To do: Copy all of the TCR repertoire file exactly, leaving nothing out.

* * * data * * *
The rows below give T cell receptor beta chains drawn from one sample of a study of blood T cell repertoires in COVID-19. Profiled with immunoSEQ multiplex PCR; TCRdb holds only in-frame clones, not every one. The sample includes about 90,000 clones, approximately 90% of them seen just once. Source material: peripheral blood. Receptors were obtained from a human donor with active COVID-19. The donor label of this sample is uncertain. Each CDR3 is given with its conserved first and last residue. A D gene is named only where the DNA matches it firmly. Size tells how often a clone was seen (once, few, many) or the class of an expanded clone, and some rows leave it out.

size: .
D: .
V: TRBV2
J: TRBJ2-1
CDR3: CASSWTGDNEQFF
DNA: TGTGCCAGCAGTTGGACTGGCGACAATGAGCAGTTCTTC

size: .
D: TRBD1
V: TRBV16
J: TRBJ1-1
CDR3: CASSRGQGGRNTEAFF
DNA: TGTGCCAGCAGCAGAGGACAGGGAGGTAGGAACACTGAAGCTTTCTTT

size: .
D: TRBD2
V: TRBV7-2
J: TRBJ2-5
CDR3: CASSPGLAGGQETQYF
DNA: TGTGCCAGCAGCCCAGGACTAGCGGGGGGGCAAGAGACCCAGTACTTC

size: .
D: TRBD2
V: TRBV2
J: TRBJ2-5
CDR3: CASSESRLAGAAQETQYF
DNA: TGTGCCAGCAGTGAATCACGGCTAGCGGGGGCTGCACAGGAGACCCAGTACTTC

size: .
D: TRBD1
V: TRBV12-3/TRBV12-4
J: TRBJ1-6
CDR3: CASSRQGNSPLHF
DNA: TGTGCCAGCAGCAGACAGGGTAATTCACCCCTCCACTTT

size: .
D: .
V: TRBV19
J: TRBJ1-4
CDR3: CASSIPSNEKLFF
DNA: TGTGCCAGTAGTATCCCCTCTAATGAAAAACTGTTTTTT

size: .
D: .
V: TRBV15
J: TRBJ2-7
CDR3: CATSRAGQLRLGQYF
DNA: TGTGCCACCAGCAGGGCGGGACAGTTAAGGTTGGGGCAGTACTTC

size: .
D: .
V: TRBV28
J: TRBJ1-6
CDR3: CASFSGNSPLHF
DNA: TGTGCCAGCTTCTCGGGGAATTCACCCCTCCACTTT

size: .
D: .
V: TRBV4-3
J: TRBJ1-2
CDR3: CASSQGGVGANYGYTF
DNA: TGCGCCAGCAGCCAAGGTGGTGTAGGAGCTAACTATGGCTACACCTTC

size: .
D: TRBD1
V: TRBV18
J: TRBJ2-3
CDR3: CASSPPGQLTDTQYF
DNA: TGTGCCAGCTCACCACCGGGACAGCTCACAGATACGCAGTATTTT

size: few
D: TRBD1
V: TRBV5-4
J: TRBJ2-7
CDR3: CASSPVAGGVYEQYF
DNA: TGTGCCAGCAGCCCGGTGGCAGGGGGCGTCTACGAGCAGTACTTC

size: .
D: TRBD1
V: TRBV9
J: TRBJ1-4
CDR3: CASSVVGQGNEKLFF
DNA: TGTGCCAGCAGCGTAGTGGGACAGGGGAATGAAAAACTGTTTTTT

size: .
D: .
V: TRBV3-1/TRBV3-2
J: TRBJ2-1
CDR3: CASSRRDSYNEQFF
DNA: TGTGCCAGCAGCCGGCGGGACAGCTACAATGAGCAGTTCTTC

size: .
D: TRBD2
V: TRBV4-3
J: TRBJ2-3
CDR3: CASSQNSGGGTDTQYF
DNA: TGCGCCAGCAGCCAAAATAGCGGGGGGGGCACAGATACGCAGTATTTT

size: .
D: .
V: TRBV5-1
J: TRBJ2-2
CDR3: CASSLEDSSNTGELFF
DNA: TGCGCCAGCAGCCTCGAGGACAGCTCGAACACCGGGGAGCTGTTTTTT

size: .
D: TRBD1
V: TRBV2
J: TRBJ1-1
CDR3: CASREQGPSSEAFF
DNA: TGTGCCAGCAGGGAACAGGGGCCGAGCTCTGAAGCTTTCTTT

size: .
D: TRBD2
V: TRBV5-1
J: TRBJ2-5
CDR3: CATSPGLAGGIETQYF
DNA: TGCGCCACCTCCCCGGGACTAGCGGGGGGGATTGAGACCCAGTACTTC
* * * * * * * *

The rows below give T cell receptor beta chains drawn from one sample of a study of blood T cell repertoires in COVID-19. Profiled with immunoSEQ multiplex PCR; TCRdb holds only in-frame clones, not every one. The sample includes about 90,000 clones, approximately 90% of them seen just once. Source material: peripheral blood. Receptors were obtained from a human donor with active COVID-19. The donor label of this sample is uncertain. Each CDR3 is given with its conserved first and last residue. A D gene is named only where the DNA matches it firmly. Size tells how often a clone was seen (once, few, many) or the class of an expanded clone, and some rows leave it out.

size: .
D: .
V: TRBV2
J: TRBJ2-1
CDR3: CASSWTGDNEQFF
DNA: TGTGCCAGCAGTTGGACTGGCGACAATGAGCAGTTCTTC

size: .
D: TRBD1
V: TRBV16
J: TRBJ1-1
CDR3: CASSRGQGGRNTEAFF
DNA: TGTGCCAGCAGCAGAGGACAGGGAGGTAGGAACACTGAAGCTTTCTTT

size: .
D: TRBD2
V: TRBV7-2
J: TRBJ2-5
CDR3: CASSPGLAGGQETQYF
DNA: TGTGCCAGCAGCCCAGGACTAGCGGGGGGGCAAGAGACCCAGTACTTC

size: .
D: TRBD2
V: TRBV2
J: TRBJ2-5
CDR3: CASSESRLAGAAQETQYF
DNA: TGTGCCAGCAGTGAATCACGGCTAGCGGGGGCTGCACAGGAGACCCAGTACTTC

size: .
D: TRBD1
V: TRBV12-3/TRBV12-4
J: TRBJ1-6
CDR3: CASSRQGNSPLHF
DNA: TGTGCCAGCAGCAGACAGGGTAATTCACCCCTCCACTTT

size: .
D: .
V: TRBV19
J: TRBJ1-4
CDR3: CASSIPSNEKLFF
DNA: TGTGCCAGTAGTATCCCCTCTAATGAAAAACTGTTTTTT

size: .
D: .
V: TRBV15
J: TRBJ2-7
CDR3: CATSRAGQLRLGQYF
DNA: TGTGCCACCAGCAGGGCGGGACAGTTAAGGTTGGGGCAGTACTTC

size: .
D: .
V: TRBV28
J: TRBJ1-6
CDR3: CASFSGNSPLHF
DNA: TGTGCCAGCTTCTCGGGGAATTCACCCCTCCACTTT

size: .
D: .
V: TRBV4-3
J: TRBJ1-2
CDR3: CASSQGGVGANYGYTF
DNA: TGCGCCAGCAGCCAAGGTGGTGTAGGAGCTAACTATGGCTACACCTTC

size: .
D: TRBD1
V: TRBV18
J: TRBJ2-3
CDR3: CASSPPGQLTDTQYF
DNA: TGTGCCAGCTCACCACCGGGACAGCTCACAGATACGCAGTATTTT

size: few
D: TRBD1
V: TRBV5-4
J: TRBJ2-7
CDR3: CASSPVAGGVYEQYF
DNA: TGTGCCAGCAGCCCGGTGGCAGGGGGCGTCTACGAGCAGTACTTC

size: .
D: TRBD1
V: TRBV9
J: TRBJ1-4
CDR3: CASSVVGQGNEKLFF
DNA: TGTGCCAGCAGCGTAGTGGGACAGGGGAATGAAAAACTGTTTTTT

size: .
D: .
V: TRBV3-1/TRBV3-2
J: TRBJ2-1
CDR3: CASSRRDSYNEQFF
DNA: TGTGCCAGCAGCCGGCGGGACAGCTACAATGAGCAGTTCTTC

size: .
D: TRBD2
V: TRBV4-3
J: TRBJ2-3
CDR3: CASSQNSGGGTDTQYF
DNA: TGCGCCAGCAGCCAAAATAGCGGGGGGGGCACAGATACGCAGTATTTT

size: .
D: .
V: TRBV5-1
J: TRBJ2-2
CDR3: CASSLEDSSNTGELFF
DNA: TGCGCCAGCAGCCTCGAGGACAGCTCGAACACCGGGGAGCTGTTTTTT

size: .
D: TRBD1
V: TRBV2
J: TRBJ1-1
CDR3: CASREQGPSSEAFF
DNA: TGTGCCAGCAGGGAACAGGGGCCGAGCTCTGAAGCTTTCTTT

size: .
D: TRBD2
V: TRBV5-1
J: TRBJ2-5
CDR3: CATSPGLAGGIETQYF
DNA: TGCGCCACCTCCCCGGGACTAGCGGGGGGGATTGAGACCCAGTACTTC